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The International Writers Magazine
: Film and Society

James Skinner

Few films in the history of the Oscar Academy awards overwhelmingly thrash its opponents to a pulp and take most of the little puny statuettes ranging from best film to best costume design, specially those of days gone by. Today’s mammoth productions include supercilious extras such as sound and visual effects as well as cybernetic design techniques overtaking yesterday’s reasons for the prize-winning based on how the representation of the script on screen touched the hearts of the audience. Gone are the days of ‘Captain’s Courageous’ and ‘To kill a mockingbird’ that left a warm feeling within the soul as you left the theatre, and not a deaf ear due to the outrageous sounds of bombarding warplanes or invented monsters screeching down mountainsides.

The film in question, which is the basis of this essay, is none other the one that swept away most of the prizes in 1958. It was the musical ‘Gigi’ staring Leslie Caron, Maurice Chevalier and Louis Jordan.
It is a simple tale of the emancipation of a young French girl named ‘Gigi’ as she blossoms into womanhood during the frolicking period at the turn of the XX century enjoyed by Parisian high society. Virtue and promiscuity go hand in hand as a young and innocent Leslie Caron, who plays the leading role, transforms before the very eyes of a seductive yet bored and rich ‘mentor’, Gaston (Louis Jordan) who is unknowingly falling in love with her. The film is enhanced by the very charming and never ageing Maurice Chevalier, as Louis’ eternal bachelor uncle and continually spiced with Lerner and Loewe’s brilliant lyrics and musical score. Lisa Minelli’s father, Vincente directed this musical masterpiece.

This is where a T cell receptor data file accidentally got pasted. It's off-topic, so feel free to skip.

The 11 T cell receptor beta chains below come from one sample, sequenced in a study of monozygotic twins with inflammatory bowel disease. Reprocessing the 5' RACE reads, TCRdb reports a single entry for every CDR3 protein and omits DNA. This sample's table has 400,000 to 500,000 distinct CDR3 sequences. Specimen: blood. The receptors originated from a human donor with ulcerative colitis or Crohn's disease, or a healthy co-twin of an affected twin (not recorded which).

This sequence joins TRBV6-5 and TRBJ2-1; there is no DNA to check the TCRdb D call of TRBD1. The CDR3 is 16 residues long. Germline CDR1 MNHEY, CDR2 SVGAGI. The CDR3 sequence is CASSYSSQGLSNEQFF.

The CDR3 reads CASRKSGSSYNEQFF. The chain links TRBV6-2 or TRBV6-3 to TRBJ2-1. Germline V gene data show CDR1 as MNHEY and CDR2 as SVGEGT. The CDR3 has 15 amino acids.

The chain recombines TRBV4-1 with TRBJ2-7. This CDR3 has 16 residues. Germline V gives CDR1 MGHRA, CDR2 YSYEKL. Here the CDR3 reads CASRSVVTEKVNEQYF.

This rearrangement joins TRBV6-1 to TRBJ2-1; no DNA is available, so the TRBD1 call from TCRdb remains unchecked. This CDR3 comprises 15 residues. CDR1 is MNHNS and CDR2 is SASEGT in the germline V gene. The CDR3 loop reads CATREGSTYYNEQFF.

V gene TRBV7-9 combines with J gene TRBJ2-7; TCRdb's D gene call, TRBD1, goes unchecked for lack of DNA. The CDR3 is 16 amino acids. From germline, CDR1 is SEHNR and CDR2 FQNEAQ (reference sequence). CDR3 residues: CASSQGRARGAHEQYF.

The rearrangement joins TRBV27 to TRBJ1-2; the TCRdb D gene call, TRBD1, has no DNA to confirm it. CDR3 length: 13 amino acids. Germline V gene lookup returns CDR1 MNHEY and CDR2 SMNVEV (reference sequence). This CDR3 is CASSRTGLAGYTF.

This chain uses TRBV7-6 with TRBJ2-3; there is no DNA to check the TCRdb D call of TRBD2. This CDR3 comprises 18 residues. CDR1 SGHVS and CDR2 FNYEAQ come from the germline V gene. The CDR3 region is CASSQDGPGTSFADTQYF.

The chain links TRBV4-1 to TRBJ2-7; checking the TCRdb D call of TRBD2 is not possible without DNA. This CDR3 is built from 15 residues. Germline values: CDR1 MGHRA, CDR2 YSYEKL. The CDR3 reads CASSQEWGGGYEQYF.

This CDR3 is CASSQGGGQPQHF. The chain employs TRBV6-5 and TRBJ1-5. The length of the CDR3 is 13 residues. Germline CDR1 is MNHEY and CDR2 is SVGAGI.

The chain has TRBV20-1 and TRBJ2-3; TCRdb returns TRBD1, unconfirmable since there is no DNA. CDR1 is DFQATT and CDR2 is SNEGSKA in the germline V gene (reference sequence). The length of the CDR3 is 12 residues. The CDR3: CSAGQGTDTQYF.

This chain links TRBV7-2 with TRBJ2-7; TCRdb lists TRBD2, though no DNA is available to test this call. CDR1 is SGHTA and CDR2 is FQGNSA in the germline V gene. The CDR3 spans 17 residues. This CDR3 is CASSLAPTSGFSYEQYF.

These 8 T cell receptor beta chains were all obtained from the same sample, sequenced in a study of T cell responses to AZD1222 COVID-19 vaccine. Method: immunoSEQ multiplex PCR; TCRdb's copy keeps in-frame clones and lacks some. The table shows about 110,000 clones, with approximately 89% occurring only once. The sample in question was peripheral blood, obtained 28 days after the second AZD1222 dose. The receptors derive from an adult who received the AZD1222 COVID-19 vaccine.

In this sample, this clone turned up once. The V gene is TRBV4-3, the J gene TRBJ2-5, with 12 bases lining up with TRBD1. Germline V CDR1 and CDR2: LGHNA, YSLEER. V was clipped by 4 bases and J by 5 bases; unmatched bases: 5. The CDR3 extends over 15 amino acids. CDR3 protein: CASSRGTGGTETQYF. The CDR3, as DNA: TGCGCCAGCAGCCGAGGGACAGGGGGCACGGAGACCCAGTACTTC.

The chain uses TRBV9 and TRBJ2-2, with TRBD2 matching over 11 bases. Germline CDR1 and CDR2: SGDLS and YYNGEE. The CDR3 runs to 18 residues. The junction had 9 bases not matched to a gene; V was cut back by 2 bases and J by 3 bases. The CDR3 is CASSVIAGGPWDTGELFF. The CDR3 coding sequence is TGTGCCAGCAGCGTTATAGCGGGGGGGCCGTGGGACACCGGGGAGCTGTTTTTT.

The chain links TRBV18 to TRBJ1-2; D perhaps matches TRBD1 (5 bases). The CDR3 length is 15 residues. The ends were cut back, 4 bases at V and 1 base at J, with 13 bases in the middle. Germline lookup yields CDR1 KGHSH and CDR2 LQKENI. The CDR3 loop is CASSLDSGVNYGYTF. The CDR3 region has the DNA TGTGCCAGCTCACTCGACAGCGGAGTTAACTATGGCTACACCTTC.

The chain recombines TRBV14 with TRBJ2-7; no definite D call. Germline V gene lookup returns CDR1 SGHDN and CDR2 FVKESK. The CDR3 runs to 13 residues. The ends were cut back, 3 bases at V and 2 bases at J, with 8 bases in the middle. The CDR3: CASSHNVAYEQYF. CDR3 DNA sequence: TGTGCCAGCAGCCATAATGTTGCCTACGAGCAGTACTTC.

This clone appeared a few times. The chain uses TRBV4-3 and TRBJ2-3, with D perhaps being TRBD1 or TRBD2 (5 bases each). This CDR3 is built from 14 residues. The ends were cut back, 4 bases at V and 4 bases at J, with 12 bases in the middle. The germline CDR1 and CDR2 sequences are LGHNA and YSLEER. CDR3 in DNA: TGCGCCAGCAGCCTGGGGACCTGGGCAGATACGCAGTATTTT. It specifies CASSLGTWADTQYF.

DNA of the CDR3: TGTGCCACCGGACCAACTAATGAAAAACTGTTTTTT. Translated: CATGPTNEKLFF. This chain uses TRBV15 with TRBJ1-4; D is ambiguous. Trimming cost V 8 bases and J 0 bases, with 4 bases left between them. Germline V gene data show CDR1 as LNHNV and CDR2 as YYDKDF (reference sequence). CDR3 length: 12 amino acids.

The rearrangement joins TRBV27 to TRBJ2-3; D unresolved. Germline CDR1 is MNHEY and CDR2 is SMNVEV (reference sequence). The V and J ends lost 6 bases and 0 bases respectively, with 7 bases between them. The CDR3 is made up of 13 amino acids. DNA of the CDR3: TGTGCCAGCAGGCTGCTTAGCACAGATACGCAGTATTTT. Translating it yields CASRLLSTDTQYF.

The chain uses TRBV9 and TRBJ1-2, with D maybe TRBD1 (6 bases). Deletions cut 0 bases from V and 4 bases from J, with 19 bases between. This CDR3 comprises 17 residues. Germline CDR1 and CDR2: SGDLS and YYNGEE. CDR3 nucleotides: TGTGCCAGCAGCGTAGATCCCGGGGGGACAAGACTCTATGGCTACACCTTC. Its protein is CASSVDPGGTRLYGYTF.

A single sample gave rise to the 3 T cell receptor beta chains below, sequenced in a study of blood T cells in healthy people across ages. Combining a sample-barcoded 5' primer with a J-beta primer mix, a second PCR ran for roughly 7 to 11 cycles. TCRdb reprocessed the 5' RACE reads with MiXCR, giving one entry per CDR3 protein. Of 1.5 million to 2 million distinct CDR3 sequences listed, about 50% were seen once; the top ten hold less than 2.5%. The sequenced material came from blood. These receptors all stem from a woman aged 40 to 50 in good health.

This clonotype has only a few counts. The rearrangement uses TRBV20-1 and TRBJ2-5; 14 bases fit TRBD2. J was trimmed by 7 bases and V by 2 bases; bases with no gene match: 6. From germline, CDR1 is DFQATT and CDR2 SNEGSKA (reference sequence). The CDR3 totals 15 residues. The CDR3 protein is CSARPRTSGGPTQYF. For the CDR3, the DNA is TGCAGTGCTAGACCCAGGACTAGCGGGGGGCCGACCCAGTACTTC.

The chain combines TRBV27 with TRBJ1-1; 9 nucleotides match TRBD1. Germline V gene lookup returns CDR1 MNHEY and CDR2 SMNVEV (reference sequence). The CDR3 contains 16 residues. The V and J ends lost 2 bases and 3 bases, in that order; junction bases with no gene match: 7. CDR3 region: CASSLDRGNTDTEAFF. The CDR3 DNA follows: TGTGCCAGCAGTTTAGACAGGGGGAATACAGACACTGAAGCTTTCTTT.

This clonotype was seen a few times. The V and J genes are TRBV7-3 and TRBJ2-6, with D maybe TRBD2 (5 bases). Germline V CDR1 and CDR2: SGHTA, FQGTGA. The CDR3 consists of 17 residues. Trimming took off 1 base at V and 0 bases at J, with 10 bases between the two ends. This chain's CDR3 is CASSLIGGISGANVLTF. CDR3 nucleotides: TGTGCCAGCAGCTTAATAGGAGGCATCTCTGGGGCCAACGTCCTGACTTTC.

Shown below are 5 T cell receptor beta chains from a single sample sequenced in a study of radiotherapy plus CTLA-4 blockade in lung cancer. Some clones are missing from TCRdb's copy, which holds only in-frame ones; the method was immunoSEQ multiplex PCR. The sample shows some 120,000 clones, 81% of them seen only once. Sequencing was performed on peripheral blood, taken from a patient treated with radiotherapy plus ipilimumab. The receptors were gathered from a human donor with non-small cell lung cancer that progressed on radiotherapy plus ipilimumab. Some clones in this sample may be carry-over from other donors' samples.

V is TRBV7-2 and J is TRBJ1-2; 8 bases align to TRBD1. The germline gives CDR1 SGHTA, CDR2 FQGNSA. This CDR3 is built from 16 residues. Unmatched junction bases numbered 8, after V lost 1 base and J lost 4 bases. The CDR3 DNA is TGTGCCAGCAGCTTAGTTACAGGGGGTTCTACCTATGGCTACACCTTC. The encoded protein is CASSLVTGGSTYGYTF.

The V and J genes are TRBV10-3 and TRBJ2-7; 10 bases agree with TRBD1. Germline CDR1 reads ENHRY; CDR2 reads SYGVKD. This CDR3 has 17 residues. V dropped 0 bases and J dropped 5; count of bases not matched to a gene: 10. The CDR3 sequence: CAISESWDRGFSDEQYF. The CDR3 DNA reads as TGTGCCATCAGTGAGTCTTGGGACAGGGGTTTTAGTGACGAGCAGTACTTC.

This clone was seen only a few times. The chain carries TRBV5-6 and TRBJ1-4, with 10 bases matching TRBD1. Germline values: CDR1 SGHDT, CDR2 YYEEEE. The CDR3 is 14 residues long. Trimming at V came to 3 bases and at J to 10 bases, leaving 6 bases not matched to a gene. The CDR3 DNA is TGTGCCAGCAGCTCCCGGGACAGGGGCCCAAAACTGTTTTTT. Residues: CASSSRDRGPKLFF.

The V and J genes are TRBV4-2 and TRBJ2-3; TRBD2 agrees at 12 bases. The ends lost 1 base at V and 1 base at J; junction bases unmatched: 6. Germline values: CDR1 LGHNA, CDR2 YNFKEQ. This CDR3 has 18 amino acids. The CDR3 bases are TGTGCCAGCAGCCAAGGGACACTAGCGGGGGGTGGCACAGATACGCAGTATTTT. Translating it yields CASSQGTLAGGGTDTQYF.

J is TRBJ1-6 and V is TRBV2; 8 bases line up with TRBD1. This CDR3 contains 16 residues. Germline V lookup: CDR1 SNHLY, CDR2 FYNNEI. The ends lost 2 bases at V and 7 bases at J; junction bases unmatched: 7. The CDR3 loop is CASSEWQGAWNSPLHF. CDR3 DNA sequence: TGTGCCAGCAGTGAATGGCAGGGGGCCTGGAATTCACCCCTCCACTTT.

But there is a dark side to the film. In today’s male versus female society it would probably be condemned. The opening scene depicts a ‘dirty old man’ (Chevalier) introducing us to the story as he sings a ditty about ‘little girls’ and how they grow up ‘in the most delightful way’. In the scene he is smiling lecherously at a group of them playing in the park. The character would be deemed a paedophile and taken to court in two seconds flat. On the other hand, Gaston is a typical male chauvinist pig. He is rich and has no regard for women other than as bedroom playmates to be taken in one at a time as mistresses and given the life of super luxury. That is, until the women grow old and ugly and is replaced like any other worn out machinery. Even the Madame’s left on the scrap heap accept the eventual renunciation by their male lovers and ‘retire’ gracefully to become instructors for future young female playmates. Gigi’s grandmother and aunt have been through the mill and as experts in the art of male pleasure prepare her for Gaston’s bedroom. Her mother, another has-been, is too far-gone and spends her time singing in the bath. Thank goodness, feminist societies were non-existent at the time. The film would never have been released.